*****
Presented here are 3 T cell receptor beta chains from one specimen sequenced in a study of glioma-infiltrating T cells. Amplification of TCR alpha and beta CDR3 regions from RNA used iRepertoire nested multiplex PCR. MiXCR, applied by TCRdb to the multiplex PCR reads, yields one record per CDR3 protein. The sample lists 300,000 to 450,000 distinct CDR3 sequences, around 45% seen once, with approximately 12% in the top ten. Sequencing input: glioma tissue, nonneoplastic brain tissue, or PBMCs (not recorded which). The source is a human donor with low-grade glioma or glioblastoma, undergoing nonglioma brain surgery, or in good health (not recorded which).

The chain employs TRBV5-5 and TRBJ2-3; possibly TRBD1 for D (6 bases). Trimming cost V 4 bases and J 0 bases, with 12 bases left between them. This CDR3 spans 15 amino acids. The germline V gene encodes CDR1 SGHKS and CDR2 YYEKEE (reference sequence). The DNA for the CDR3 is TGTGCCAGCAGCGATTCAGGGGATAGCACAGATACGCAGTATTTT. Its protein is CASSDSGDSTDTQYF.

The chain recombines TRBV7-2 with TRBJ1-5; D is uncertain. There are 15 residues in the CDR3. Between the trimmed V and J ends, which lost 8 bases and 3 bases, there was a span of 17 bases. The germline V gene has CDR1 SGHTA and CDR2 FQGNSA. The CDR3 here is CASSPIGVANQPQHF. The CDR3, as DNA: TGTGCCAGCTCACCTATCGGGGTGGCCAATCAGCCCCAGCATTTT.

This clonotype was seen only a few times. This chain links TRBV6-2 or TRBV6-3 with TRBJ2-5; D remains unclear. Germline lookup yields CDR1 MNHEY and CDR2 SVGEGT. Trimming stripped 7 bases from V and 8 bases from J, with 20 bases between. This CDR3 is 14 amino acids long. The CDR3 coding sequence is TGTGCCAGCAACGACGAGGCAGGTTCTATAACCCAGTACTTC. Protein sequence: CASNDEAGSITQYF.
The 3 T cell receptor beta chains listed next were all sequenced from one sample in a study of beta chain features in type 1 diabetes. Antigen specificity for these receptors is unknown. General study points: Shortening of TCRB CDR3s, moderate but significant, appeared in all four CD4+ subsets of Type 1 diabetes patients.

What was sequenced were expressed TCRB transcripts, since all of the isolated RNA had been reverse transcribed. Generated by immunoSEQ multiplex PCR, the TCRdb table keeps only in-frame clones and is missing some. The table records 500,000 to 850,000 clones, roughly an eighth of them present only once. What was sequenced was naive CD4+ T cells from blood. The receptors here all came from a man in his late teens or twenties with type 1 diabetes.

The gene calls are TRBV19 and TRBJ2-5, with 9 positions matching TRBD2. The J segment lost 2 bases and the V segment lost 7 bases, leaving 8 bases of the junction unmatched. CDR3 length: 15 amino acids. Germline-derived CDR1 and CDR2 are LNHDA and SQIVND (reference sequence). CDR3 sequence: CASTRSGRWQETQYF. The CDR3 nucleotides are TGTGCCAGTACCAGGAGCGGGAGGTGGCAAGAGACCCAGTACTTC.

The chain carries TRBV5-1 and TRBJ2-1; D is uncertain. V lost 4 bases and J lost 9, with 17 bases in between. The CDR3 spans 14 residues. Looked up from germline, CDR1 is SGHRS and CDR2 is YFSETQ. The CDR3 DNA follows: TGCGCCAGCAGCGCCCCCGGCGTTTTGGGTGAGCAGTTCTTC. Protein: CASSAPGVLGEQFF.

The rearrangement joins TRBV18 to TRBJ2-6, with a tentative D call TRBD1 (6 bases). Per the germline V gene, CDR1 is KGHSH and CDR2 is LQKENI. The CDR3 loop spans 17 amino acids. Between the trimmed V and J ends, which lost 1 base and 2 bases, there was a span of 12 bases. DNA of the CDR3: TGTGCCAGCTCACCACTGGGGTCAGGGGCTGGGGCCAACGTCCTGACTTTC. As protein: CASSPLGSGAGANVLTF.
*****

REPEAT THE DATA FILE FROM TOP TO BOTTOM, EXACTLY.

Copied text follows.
Presented here are 3 T cell receptor beta chains from one specimen sequenced in a study of glioma-infiltrating T cells. Amplification of TCR alpha and beta CDR3 regions from RNA used iRepertoire nested multiplex PCR. MiXCR, applied by TCRdb to the multiplex PCR reads, yields one record per CDR3 protein. The sample lists 300,000 to 450,000 distinct CDR3 sequences, around 45% seen once, with approximately 12% in the top ten. Sequencing input: glioma tissue, nonneoplastic brain tissue, or PBMCs (not recorded which). The source is a human donor with low-grade glioma or glioblastoma, undergoing nonglioma brain surgery, or in good health (not recorded which).

The chain employs TRBV5-5 and TRBJ2-3; possibly TRBD1 for D (6 bases). Trimming cost V 4 bases and J 0 bases, with 12 bases left between them. This CDR3 spans 15 amino acids. The germline V gene encodes CDR1 SGHKS and CDR2 YYEKEE (reference sequence). The DNA for the CDR3 is TGTGCCAGCAGCGATTCAGGGGATAGCACAGATACGCAGTATTTT. Its protein is CASSDSGDSTDTQYF.

The chain recombines TRBV7-2 with TRBJ1-5; D is uncertain. There are 15 residues in the CDR3. Between the trimmed V and J ends, which lost 8 bases and 3 bases, there was a span of 17 bases. The germline V gene has CDR1 SGHTA and CDR2 FQGNSA. The CDR3 here is CASSPIGVANQPQHF. The CDR3, as DNA: TGTGCCAGCTCACCTATCGGGGTGGCCAATCAGCCCCAGCATTTT.

This clonotype was seen only a few times. This chain links TRBV6-2 or TRBV6-3 with TRBJ2-5; D remains unclear. Germline lookup yields CDR1 MNHEY and CDR2 SVGEGT. Trimming stripped 7 bases from V and 8 bases from J, with 20 bases between. This CDR3 is 14 amino acids long. The CDR3 coding sequence is TGTGCCAGCAACGACGAGGCAGGTTCTATAACCCAGTACTTC. Protein sequence: CASNDEAGSITQYF.
The 3 T cell receptor beta chains listed next were all sequenced from one sample in a study of beta chain features in type 1 diabetes. Antigen specificity for these receptors is unknown. General study points: Shortening of TCRB CDR3s, moderate but significant, appeared in all four CD4+ subsets of Type 1 diabetes patients.

What was sequenced were expressed TCRB transcripts, since all of the isolated RNA had been reverse transcribed. Generated by immunoSEQ multiplex PCR, the TCRdb table keeps only in-frame clones and is missing some. The table records 500,000 to 850,000 clones, roughly an eighth of them present only once. What was sequenced was naive CD4+ T cells from blood. The receptors here all came from a man in his late teens or twenties with type 1 diabetes.

The gene calls are TRBV19 and TRBJ2-5, with 9 positions matching TRBD2. The J segment lost 2 bases and the V segment lost 7 bases, leaving 8 bases of the junction unmatched. CDR3 length: 15 amino acids. Germline-derived CDR1 and CDR2 are LNHDA and SQIVND (reference sequence). CDR3 sequence: CASTRSGRWQETQYF. The CDR3 nucleotides are TGTGCCAGTACCAGGAGCGGGAGGTGGCAAGAGACCCAGTACTTC.

The chain carries TRBV5-1 and TRBJ2-1; D is uncertain. V lost 4 bases and J lost 9, with 17 bases in between. The CDR3 spans 14 residues. Looked up from germline, CDR1 is SGHRS and CDR2 is YFSETQ. The CDR3 DNA follows: TGCGCCAGCAGCGCCCCCGGCGTTTTGGGTGAGCAGTTCTTC. Protein: CASSAPGVLGEQFF.

The rearrangement joins TRBV18 to TRBJ2-6, with a tentative D call TRBD1 (6 bases). Per the germline V gene, CDR1 is KGHSH and CDR2 is LQKENI. The CDR3 loop spans 17 amino acids. Between the trimmed V and J ends, which lost 1 base and 2 bases, there was a span of 12 bases. DNA of the CDR3: TGTGCCAGCTCACCACTGGGGTCAGGGGCTGGGGCCAACGTCCTGACTTTC. As protein: CASSPLGSGAGANVLTF.